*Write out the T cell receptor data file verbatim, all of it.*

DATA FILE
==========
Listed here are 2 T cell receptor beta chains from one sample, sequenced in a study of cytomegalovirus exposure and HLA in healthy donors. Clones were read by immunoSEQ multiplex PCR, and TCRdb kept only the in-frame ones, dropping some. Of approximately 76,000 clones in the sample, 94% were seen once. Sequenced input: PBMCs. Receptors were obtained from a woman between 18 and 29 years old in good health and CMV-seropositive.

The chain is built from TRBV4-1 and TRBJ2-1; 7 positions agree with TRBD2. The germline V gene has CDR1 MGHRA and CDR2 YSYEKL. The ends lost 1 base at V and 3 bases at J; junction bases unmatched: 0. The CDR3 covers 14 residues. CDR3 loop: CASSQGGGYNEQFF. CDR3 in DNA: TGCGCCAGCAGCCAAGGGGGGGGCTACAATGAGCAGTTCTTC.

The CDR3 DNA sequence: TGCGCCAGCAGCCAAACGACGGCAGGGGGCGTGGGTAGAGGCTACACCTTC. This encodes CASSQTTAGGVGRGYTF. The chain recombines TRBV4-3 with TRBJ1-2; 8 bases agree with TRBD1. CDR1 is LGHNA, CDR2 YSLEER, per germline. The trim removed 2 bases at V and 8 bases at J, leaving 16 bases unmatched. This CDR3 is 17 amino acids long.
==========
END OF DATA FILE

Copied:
Listed here are 2 T cell receptor beta chains from one sample, sequenced in a study of cytomegalovirus exposure and HLA in healthy donors. Clones were read by immunoSEQ multiplex PCR, and TCRdb kept only the in-frame ones, dropping some. Of approximately 76,000 clones in the sample, 94% were seen once. Sequenced input: PBMCs. Receptors were obtained from a woman between 18 and 29 years old in good health and CMV-seropositive.

The chain is built from TRBV4-1 and TRBJ2-1; 7 positions agree with TRBD2. The germline V gene has CDR1 MGHRA and CDR2 YSYEKL. The ends lost 1 base at V and 3 bases at J; junction bases unmatched: 0. The CDR3 covers 14 residues. CDR3 loop: CASSQGGGYNEQFF. CDR3 in DNA: TGCGCCAGCAGCCAAGGGGGGGGCTACAATGAGCAGTTCTTC.

The CDR3 DNA sequence: TGCGCCAGCAGCCAAACGACGGCAGGGGGCGTGGGTAGAGGCTACACCTTC. This encodes CASSQTTAGGVGRGYTF. The chain recombines TRBV4-3 with TRBJ1-2; 8 bases agree with TRBD1. CDR1 is LGHNA, CDR2 YSLEER, per germline. The trim removed 2 bases at V and 8 bases at J, leaving 16 bases unmatched. This CDR3 is 17 amino acids long.